Introduction: Obesity has been associated with a low-level activation of the acute-phase response. The aim of the present study was to compare inflammatory parameters in patients with obesity and a control group, and to evaluate the effect of weight loss on these parameters.
Methods: Sixty-seven severe or morbid obese patients (51 women, 16 men), aged 34±11 years, were compared with 67 normal-weight controls (45 women, 22 men), aged 32±10 years. After initial evaluation, the patients received treatment for 4 weeks with a very low-calorie diet (VLCD), followed by a low calorie diet (12001500 kcal/day) for 2 months. Exclusion criteria were organic, infectious or inflammatory disease, ischaemic heart disease or stroke, diabetes mellitus, hyperlipidaemia and hypertension. An anthropometric and analytical evaluation was performed before and after the diet, measuring fibrinogen, CRP, IL-6 and TNF-α. Student t-test was used to compare the differences between groups. Pearson correlation coefficients were calculated to describe the association between variables.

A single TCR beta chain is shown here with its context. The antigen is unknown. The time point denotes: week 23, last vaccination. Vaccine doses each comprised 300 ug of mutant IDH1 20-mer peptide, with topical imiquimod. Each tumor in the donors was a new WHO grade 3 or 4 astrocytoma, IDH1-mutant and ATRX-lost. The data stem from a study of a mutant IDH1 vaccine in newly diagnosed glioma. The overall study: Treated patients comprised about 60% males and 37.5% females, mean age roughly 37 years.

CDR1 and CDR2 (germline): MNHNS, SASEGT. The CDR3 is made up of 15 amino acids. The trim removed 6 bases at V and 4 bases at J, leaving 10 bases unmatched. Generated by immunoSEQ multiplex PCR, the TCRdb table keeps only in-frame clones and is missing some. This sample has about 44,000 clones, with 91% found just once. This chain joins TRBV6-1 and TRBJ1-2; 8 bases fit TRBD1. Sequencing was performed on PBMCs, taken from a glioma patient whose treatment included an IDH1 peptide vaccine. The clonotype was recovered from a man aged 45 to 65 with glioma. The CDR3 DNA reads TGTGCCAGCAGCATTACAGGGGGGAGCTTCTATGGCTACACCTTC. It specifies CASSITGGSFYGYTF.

Results: Obese patients showed higher levels of CRP, IL-6, TNF-α, leukocyte and neutrophil count than controls. After adjusting for BMI, differences in CRP remained statistically significant. In obese patients, inflammatory parameters (leukocyte count, neutrophil count, and IL-6) were significantly correlated with anthropometric parameters (weight, BMI and waist). None of these correlations was observed in the control group. Sixty-two patients completed 3 months of diet with a mean percentage weight loss of 8.6%. No change was observed in any inflammatory parameter after weight loss.
Conclusions: Obesity is associated to a chronic inflammatory state, probably due to proinflammatory cytokines secretion. Moderate weight loss does not ameliorate this proinflammatory state.